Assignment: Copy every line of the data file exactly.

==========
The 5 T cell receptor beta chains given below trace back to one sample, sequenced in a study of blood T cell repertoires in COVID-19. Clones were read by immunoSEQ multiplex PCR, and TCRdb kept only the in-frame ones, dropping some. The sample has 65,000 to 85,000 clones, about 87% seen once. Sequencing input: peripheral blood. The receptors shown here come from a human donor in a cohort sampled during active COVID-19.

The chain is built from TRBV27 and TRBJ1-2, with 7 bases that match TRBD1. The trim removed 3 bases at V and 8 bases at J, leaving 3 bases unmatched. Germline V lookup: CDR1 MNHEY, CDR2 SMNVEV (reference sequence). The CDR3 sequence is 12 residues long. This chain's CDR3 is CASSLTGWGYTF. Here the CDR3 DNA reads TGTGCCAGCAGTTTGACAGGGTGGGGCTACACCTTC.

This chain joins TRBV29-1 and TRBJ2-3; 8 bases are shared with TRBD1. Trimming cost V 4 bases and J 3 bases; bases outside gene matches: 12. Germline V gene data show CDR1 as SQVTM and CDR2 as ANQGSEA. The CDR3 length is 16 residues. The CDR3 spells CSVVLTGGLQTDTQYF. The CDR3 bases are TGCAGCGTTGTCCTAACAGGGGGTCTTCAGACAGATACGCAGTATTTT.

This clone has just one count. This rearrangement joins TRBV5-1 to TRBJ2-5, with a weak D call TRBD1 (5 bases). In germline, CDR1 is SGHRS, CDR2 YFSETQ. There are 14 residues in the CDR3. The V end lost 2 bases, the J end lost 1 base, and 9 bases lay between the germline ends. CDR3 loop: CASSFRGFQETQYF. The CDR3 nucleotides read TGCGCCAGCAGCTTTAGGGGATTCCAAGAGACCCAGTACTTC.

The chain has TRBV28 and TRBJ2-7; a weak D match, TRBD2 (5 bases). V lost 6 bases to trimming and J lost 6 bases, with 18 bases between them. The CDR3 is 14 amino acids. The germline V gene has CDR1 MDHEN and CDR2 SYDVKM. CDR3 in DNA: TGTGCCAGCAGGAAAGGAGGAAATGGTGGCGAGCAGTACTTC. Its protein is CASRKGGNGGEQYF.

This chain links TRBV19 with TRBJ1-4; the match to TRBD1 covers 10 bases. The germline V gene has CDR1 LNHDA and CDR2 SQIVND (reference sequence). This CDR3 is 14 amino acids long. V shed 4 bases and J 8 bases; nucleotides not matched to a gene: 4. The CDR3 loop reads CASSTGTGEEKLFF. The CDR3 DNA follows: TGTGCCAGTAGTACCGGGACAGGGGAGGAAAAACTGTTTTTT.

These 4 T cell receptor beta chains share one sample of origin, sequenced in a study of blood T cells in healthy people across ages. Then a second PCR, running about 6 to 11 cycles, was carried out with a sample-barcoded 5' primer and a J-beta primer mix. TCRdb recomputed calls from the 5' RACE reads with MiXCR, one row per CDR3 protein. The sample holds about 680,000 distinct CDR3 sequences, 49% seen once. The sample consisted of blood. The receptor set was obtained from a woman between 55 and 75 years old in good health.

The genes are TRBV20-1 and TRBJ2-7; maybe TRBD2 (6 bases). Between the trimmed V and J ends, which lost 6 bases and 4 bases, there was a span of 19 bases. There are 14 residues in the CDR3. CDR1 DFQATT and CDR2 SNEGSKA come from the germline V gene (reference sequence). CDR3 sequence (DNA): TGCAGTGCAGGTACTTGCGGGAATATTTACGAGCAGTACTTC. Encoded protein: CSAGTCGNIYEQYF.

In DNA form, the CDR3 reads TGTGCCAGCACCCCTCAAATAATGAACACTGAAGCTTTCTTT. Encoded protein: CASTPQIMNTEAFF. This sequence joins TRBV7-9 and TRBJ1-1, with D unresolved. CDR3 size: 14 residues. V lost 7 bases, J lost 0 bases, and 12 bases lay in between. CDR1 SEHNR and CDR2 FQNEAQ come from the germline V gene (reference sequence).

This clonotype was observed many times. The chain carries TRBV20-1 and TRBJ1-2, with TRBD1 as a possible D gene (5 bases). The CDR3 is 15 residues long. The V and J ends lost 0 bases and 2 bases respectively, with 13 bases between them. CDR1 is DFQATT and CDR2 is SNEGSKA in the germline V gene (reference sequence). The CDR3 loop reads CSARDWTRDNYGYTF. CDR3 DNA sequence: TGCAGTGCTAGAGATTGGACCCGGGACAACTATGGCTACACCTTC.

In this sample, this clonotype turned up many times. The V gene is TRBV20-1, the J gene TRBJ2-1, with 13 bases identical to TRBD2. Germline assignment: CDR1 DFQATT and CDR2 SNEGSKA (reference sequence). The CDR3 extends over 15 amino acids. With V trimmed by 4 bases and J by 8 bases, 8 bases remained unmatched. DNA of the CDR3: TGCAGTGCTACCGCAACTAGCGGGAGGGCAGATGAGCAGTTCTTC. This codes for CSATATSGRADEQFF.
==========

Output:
The 5 T cell receptor beta chains given below trace back to one sample, sequenced in a study of blood T cell repertoires in COVID-19. Clones were read by immunoSEQ multiplex PCR, and TCRdb kept only the in-frame ones, dropping some. The sample has 65,000 to 85,000 clones, about 87% seen once. Sequencing input: peripheral blood. The receptors shown here come from a human donor in a cohort sampled during active COVID-19.

The chain is built from TRBV27 and TRBJ1-2, with 7 bases that match TRBD1. The trim removed 3 bases at V and 8 bases at J, leaving 3 bases unmatched. Germline V lookup: CDR1 MNHEY, CDR2 SMNVEV (reference sequence). The CDR3 sequence is 12 residues long. This chain's CDR3 is CASSLTGWGYTF. Here the CDR3 DNA reads TGTGCCAGCAGTTTGACAGGGTGGGGCTACACCTTC.

This chain joins TRBV29-1 and TRBJ2-3; 8 bases are shared with TRBD1. Trimming cost V 4 bases and J 3 bases; bases outside gene matches: 12. Germline V gene data show CDR1 as SQVTM and CDR2 as ANQGSEA. The CDR3 length is 16 residues. The CDR3 spells CSVVLTGGLQTDTQYF. The CDR3 bases are TGCAGCGTTGTCCTAACAGGGGGTCTTCAGACAGATACGCAGTATTTT.

This clone has just one count. This rearrangement joins TRBV5-1 to TRBJ2-5, with a weak D call TRBD1 (5 bases). In germline, CDR1 is SGHRS, CDR2 YFSETQ. There are 14 residues in the CDR3. The V end lost 2 bases, the J end lost 1 base, and 9 bases lay between the germline ends. CDR3 loop: CASSFRGFQETQYF. The CDR3 nucleotides read TGCGCCAGCAGCTTTAGGGGATTCCAAGAGACCCAGTACTTC.

The chain has TRBV28 and TRBJ2-7; a weak D match, TRBD2 (5 bases). V lost 6 bases to trimming and J lost 6 bases, with 18 bases between them. The CDR3 is 14 amino acids. The germline V gene has CDR1 MDHEN and CDR2 SYDVKM. CDR3 in DNA: TGTGCCAGCAGGAAAGGAGGAAATGGTGGCGAGCAGTACTTC. Its protein is CASRKGGNGGEQYF.

This chain links TRBV19 with TRBJ1-4; the match to TRBD1 covers 10 bases. The germline V gene has CDR1 LNHDA and CDR2 SQIVND (reference sequence). This CDR3 is 14 amino acids long. V shed 4 bases and J 8 bases; nucleotides not matched to a gene: 4. The CDR3 loop reads CASSTGTGEEKLFF. The CDR3 DNA follows: TGTGCCAGTAGTACCGGGACAGGGGAGGAAAAACTGTTTTTT.

These 4 T cell receptor beta chains share one sample of origin, sequenced in a study of blood T cells in healthy people across ages. Then a second PCR, running about 6 to 11 cycles, was carried out with a sample-barcoded 5' primer and a J-beta primer mix. TCRdb recomputed calls from the 5' RACE reads with MiXCR, one row per CDR3 protein. The sample holds about 680,000 distinct CDR3 sequences, 49% seen once. The sample consisted of blood. The receptor set was obtained from a woman between 55 and 75 years old in good health.

The genes are TRBV20-1 and TRBJ2-7; maybe TRBD2 (6 bases). Between the trimmed V and J ends, which lost 6 bases and 4 bases, there was a span of 19 bases. There are 14 residues in the CDR3. CDR1 DFQATT and CDR2 SNEGSKA come from the germline V gene (reference sequence). CDR3 sequence (DNA): TGCAGTGCAGGTACTTGCGGGAATATTTACGAGCAGTACTTC. Encoded protein: CSAGTCGNIYEQYF.

In DNA form, the CDR3 reads TGTGCCAGCACCCCTCAAATAATGAACACTGAAGCTTTCTTT. Encoded protein: CASTPQIMNTEAFF. This sequence joins TRBV7-9 and TRBJ1-1, with D unresolved. CDR3 size: 14 residues. V lost 7 bases, J lost 0 bases, and 12 bases lay in between. CDR1 SEHNR and CDR2 FQNEAQ come from the germline V gene (reference sequence).

This clonotype was observed many times. The chain carries TRBV20-1 and TRBJ1-2, with TRBD1 as a possible D gene (5 bases). The CDR3 is 15 residues long. The V and J ends lost 0 bases and 2 bases respectively, with 13 bases between them. CDR1 is DFQATT and CDR2 is SNEGSKA in the germline V gene (reference sequence). The CDR3 loop reads CSARDWTRDNYGYTF. CDR3 DNA sequence: TGCAGTGCTAGAGATTGGACCCGGGACAACTATGGCTACACCTTC.

In this sample, this clonotype turned up many times. The V gene is TRBV20-1, the J gene TRBJ2-1, with 13 bases identical to TRBD2. Germline assignment: CDR1 DFQATT and CDR2 SNEGSKA (reference sequence). The CDR3 extends over 15 amino acids. With V trimmed by 4 bases and J by 8 bases, 8 bases remained unmatched. DNA of the CDR3: TGCAGTGCTACCGCAACTAGCGGGAGGGCAGATGAGCAGTTCTTC. This codes for CSATATSGRADEQFF.